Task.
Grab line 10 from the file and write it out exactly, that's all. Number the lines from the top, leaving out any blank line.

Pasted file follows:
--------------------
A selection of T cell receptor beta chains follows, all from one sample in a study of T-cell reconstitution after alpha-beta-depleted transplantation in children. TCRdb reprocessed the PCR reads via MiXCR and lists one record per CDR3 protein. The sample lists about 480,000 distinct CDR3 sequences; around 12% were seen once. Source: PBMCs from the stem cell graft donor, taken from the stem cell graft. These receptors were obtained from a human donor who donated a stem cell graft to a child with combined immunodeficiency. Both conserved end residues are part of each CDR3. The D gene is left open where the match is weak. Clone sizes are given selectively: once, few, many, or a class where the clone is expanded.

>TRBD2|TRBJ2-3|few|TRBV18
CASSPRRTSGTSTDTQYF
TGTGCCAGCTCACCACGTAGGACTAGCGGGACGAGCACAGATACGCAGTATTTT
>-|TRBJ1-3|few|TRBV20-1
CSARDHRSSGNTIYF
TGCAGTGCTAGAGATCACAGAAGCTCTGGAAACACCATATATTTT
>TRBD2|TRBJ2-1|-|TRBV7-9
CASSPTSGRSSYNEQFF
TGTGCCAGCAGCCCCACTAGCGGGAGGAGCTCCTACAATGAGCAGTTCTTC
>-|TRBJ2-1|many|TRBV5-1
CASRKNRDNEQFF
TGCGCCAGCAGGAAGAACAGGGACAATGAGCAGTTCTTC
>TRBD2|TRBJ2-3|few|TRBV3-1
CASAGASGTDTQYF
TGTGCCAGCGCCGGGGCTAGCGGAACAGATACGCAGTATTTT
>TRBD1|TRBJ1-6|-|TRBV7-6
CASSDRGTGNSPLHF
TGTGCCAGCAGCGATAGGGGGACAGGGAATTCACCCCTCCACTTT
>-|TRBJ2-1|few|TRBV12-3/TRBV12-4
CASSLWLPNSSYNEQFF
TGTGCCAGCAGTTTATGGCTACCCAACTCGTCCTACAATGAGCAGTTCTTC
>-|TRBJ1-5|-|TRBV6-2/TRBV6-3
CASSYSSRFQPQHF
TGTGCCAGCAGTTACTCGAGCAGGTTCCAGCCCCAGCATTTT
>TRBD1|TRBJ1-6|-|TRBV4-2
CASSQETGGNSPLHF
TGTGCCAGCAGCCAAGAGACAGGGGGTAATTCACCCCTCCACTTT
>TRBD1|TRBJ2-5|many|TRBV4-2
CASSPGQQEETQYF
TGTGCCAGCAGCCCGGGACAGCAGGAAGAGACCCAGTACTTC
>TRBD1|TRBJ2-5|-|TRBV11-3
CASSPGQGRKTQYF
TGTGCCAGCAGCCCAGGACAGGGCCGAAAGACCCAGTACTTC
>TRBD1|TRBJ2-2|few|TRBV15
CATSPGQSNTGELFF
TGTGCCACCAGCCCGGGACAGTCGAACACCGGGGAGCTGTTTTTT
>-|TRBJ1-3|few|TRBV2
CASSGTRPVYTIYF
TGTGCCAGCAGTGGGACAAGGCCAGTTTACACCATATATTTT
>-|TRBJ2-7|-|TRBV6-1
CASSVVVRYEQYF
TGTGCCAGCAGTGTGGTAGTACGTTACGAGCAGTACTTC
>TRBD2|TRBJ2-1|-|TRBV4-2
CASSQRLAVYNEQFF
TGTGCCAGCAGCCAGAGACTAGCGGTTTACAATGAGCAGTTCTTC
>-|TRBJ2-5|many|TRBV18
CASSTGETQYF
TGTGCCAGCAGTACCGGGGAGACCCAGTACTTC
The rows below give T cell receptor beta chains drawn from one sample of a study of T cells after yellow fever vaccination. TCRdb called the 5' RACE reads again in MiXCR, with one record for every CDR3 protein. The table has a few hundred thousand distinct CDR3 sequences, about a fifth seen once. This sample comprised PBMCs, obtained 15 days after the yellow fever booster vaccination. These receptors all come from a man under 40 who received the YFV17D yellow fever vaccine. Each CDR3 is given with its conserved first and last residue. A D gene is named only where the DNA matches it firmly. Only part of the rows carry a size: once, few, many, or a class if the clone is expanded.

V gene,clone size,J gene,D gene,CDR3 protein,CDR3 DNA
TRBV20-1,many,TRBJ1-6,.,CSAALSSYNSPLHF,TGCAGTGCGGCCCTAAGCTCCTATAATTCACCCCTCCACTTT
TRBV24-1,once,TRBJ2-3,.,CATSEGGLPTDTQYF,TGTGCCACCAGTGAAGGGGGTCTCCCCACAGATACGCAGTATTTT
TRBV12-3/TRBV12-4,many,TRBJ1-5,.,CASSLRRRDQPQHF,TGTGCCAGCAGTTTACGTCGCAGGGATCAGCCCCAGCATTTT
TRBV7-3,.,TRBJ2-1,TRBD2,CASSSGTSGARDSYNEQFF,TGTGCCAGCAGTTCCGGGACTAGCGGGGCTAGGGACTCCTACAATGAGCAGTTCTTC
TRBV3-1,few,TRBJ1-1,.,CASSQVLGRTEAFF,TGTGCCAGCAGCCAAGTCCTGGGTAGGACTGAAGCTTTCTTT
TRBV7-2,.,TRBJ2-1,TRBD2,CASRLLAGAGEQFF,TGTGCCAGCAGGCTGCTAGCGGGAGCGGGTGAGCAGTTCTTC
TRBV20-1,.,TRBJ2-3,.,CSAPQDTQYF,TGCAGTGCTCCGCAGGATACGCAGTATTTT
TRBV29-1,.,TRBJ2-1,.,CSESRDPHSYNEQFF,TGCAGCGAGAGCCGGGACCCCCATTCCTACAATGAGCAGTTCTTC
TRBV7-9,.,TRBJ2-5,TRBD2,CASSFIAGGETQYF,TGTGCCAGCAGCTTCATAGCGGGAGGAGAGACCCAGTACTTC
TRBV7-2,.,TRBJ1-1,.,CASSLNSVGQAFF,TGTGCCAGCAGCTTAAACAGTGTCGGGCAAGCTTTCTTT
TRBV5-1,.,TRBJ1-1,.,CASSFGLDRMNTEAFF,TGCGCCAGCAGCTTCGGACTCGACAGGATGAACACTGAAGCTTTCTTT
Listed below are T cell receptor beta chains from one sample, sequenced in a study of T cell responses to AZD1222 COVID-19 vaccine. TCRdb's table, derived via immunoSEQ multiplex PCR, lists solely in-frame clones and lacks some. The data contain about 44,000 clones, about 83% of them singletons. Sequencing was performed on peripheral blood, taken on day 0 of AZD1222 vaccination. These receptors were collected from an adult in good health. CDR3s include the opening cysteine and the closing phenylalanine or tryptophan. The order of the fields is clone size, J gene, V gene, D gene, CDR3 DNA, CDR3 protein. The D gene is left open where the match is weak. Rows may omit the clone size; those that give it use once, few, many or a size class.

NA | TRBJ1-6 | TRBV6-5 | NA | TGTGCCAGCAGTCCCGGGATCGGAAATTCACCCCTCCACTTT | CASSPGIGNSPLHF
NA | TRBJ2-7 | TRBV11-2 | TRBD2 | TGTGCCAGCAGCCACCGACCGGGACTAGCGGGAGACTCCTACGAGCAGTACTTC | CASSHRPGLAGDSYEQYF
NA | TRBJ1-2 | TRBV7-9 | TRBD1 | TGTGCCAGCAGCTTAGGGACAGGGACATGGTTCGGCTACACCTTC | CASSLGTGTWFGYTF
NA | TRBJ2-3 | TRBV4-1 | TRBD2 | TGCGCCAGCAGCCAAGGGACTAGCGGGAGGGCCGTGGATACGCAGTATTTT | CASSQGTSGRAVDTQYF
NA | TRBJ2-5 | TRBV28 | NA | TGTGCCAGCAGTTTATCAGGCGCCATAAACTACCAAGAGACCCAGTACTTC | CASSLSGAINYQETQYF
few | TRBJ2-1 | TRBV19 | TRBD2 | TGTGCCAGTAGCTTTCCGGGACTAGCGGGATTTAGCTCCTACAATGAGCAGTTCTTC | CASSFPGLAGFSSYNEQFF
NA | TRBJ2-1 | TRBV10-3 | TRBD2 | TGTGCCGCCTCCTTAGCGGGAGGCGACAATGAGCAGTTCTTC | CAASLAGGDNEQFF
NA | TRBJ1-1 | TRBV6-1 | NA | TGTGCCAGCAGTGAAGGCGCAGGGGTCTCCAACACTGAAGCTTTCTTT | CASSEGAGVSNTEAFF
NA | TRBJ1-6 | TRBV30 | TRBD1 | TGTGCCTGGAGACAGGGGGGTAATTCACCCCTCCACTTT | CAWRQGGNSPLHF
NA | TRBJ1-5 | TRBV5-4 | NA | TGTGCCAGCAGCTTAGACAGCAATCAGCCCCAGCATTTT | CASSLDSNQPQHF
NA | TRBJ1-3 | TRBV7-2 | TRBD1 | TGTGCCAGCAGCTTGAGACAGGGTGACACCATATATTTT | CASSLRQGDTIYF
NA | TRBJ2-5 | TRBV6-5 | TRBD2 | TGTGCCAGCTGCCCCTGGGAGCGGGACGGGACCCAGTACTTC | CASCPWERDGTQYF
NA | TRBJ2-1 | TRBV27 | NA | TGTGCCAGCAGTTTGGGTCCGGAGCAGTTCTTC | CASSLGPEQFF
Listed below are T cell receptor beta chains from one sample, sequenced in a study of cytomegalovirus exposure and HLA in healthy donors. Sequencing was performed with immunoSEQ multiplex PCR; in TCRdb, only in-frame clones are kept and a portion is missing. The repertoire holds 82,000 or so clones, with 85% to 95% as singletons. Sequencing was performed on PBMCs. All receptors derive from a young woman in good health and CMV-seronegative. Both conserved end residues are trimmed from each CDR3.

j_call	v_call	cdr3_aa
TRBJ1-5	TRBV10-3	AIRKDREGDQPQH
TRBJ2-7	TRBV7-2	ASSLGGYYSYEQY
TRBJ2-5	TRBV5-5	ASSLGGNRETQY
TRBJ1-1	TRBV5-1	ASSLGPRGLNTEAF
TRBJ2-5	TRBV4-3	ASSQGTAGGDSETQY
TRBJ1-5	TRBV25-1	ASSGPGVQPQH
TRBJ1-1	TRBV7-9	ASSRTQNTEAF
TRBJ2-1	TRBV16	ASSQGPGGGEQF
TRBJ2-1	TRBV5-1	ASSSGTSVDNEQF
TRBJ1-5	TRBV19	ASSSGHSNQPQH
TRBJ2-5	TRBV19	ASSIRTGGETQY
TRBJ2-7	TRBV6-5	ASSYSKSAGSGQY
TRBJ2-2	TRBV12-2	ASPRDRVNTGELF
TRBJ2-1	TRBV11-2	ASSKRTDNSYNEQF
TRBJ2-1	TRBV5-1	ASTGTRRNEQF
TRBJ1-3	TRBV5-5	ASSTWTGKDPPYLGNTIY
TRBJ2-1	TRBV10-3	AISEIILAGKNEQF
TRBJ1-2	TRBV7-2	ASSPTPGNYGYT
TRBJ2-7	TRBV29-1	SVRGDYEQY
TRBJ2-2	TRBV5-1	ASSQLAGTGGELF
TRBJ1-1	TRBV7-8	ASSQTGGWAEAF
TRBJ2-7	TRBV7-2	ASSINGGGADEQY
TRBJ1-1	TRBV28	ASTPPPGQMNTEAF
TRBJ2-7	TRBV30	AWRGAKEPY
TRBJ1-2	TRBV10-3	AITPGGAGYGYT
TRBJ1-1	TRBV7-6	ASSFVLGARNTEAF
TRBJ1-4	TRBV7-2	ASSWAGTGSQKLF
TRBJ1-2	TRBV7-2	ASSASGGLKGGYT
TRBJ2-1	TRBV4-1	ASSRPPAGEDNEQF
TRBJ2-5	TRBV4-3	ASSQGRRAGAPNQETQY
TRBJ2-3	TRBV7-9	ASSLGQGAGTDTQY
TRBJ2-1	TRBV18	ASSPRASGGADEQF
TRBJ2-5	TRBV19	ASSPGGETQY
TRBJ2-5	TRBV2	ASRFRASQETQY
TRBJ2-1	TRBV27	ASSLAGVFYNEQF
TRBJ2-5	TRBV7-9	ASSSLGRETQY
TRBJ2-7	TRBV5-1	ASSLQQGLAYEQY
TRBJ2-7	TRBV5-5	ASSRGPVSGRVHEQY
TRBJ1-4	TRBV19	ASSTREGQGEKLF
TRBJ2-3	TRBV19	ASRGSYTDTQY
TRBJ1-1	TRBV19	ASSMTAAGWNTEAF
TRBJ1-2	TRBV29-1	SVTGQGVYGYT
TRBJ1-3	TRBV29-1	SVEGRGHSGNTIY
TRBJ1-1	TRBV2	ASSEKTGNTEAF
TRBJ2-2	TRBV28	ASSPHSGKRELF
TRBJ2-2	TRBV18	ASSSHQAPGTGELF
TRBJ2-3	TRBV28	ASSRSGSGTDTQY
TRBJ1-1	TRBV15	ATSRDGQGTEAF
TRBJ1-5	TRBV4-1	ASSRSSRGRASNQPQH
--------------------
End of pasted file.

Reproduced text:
TGTGCCAGCAGCCCCACTAGCGGGAGGAGCTCCTACAATGAGCAGTTCTTC